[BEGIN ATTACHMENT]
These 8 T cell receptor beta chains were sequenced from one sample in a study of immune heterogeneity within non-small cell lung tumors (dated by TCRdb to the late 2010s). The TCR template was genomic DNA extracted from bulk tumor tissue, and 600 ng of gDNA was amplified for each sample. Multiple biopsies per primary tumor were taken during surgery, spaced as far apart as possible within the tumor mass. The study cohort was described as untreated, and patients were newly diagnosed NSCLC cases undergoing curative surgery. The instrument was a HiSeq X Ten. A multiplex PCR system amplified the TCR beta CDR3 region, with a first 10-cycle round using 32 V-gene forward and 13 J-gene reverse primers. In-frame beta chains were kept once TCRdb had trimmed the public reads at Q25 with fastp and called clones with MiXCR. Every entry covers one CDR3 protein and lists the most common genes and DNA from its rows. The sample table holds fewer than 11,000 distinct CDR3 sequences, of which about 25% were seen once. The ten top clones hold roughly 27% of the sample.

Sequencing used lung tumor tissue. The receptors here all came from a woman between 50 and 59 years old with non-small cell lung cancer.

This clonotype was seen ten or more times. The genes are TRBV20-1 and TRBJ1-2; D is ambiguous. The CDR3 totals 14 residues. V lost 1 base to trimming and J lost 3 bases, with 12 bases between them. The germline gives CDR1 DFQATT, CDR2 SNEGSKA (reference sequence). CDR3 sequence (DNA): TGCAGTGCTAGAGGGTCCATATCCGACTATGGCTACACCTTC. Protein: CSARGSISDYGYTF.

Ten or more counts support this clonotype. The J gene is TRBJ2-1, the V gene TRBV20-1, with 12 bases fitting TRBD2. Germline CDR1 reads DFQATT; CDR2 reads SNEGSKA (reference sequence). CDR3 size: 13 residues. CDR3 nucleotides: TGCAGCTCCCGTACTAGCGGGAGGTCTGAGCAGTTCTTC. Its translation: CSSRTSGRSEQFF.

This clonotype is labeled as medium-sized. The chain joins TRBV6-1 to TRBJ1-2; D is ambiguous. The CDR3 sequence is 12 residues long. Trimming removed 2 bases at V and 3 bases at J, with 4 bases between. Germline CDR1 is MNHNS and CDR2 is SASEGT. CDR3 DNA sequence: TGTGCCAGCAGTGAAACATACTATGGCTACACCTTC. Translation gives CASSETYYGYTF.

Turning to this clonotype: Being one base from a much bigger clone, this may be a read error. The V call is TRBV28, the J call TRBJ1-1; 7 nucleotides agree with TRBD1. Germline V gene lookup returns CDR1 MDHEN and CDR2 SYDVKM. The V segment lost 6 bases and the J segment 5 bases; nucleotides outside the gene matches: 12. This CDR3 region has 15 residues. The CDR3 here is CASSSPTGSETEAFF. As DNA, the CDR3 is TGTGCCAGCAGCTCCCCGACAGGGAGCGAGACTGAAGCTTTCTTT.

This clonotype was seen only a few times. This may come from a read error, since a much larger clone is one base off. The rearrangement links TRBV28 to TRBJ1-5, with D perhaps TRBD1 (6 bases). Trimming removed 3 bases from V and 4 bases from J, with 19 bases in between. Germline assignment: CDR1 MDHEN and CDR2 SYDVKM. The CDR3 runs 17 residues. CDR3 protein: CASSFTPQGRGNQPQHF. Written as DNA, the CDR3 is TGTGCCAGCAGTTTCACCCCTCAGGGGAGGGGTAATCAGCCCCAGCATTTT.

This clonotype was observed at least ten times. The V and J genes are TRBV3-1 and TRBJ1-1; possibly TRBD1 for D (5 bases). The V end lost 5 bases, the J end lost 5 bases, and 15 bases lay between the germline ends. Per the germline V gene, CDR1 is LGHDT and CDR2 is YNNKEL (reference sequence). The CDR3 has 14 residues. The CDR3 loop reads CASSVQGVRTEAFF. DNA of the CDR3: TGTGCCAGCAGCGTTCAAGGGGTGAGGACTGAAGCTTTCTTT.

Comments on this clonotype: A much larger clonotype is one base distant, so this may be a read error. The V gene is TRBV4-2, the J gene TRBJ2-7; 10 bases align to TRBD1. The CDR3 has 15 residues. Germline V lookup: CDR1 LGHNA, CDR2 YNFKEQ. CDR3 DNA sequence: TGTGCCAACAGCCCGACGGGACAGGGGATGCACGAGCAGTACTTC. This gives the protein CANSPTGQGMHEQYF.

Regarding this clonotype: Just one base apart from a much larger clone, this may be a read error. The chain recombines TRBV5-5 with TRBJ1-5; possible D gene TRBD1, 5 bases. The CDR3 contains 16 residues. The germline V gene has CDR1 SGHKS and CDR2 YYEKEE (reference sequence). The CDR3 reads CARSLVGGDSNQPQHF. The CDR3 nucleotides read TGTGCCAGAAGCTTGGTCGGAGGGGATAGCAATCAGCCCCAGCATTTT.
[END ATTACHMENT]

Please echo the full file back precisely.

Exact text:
These 8 T cell receptor beta chains were sequenced from one sample in a study of immune heterogeneity within non-small cell lung tumors (dated by TCRdb to the late 2010s). The TCR template was genomic DNA extracted from bulk tumor tissue, and 600 ng of gDNA was amplified for each sample. Multiple biopsies per primary tumor were taken during surgery, spaced as far apart as possible within the tumor mass. The study cohort was described as untreated, and patients were newly diagnosed NSCLC cases undergoing curative surgery. The instrument was a HiSeq X Ten. A multiplex PCR system amplified the TCR beta CDR3 region, with a first 10-cycle round using 32 V-gene forward and 13 J-gene reverse primers. In-frame beta chains were kept once TCRdb had trimmed the public reads at Q25 with fastp and called clones with MiXCR. Every entry covers one CDR3 protein and lists the most common genes and DNA from its rows. The sample table holds fewer than 11,000 distinct CDR3 sequences, of which about 25% were seen once. The ten top clones hold roughly 27% of the sample.

Sequencing used lung tumor tissue. The receptors here all came from a woman between 50 and 59 years old with non-small cell lung cancer.

This clonotype was seen ten or more times. The genes are TRBV20-1 and TRBJ1-2; D is ambiguous. The CDR3 totals 14 residues. V lost 1 base to trimming and J lost 3 bases, with 12 bases between them. The germline gives CDR1 DFQATT, CDR2 SNEGSKA (reference sequence). CDR3 sequence (DNA): TGCAGTGCTAGAGGGTCCATATCCGACTATGGCTACACCTTC. Protein: CSARGSISDYGYTF.

Ten or more counts support this clonotype. The J gene is TRBJ2-1, the V gene TRBV20-1, with 12 bases fitting TRBD2. Germline CDR1 reads DFQATT; CDR2 reads SNEGSKA (reference sequence). CDR3 size: 13 residues. CDR3 nucleotides: TGCAGCTCCCGTACTAGCGGGAGGTCTGAGCAGTTCTTC. Its translation: CSSRTSGRSEQFF.

This clonotype is labeled as medium-sized. The chain joins TRBV6-1 to TRBJ1-2; D is ambiguous. The CDR3 sequence is 12 residues long. Trimming removed 2 bases at V and 3 bases at J, with 4 bases between. Germline CDR1 is MNHNS and CDR2 is SASEGT. CDR3 DNA sequence: TGTGCCAGCAGTGAAACATACTATGGCTACACCTTC. Translation gives CASSETYYGYTF.

Turning to this clonotype: Being one base from a much bigger clone, this may be a read error. The V call is TRBV28, the J call TRBJ1-1; 7 nucleotides agree with TRBD1. Germline V gene lookup returns CDR1 MDHEN and CDR2 SYDVKM. The V segment lost 6 bases and the J segment 5 bases; nucleotides outside the gene matches: 12. This CDR3 region has 15 residues. The CDR3 here is CASSSPTGSETEAFF. As DNA, the CDR3 is TGTGCCAGCAGCTCCCCGACAGGGAGCGAGACTGAAGCTTTCTTT.

This clonotype was seen only a few times. This may come from a read error, since a much larger clone is one base off. The rearrangement links TRBV28 to TRBJ1-5, with D perhaps TRBD1 (6 bases). Trimming removed 3 bases from V and 4 bases from J, with 19 bases in between. Germline assignment: CDR1 MDHEN and CDR2 SYDVKM. The CDR3 runs 17 residues. CDR3 protein: CASSFTPQGRGNQPQHF. Written as DNA, the CDR3 is TGTGCCAGCAGTTTCACCCCTCAGGGGAGGGGTAATCAGCCCCAGCATTTT.

This clonotype was observed at least ten times. The V and J genes are TRBV3-1 and TRBJ1-1; possibly TRBD1 for D (5 bases). The V end lost 5 bases, the J end lost 5 bases, and 15 bases lay between the germline ends. Per the germline V gene, CDR1 is LGHDT and CDR2 is YNNKEL (reference sequence). The CDR3 has 14 residues. The CDR3 loop reads CASSVQGVRTEAFF. DNA of the CDR3: TGTGCCAGCAGCGTTCAAGGGGTGAGGACTGAAGCTTTCTTT.

Comments on this clonotype: A much larger clonotype is one base distant, so this may be a read error. The V gene is TRBV4-2, the J gene TRBJ2-7; 10 bases align to TRBD1. The CDR3 has 15 residues. Germline V lookup: CDR1 LGHNA, CDR2 YNFKEQ. CDR3 DNA sequence: TGTGCCAACAGCCCGACGGGACAGGGGATGCACGAGCAGTACTTC. This gives the protein CANSPTGQGMHEQYF.

Regarding this clonotype: Just one base apart from a much larger clone, this may be a read error. The chain recombines TRBV5-5 with TRBJ1-5; possible D gene TRBD1, 5 bases. The CDR3 contains 16 residues. The germline V gene has CDR1 SGHKS and CDR2 YYEKEE (reference sequence). The CDR3 reads CARSLVGGDSNQPQHF. The CDR3 nucleotides read TGTGCCAGAAGCTTGGTCGGAGGGGATAGCAATCAGCCCCAGCATTTT.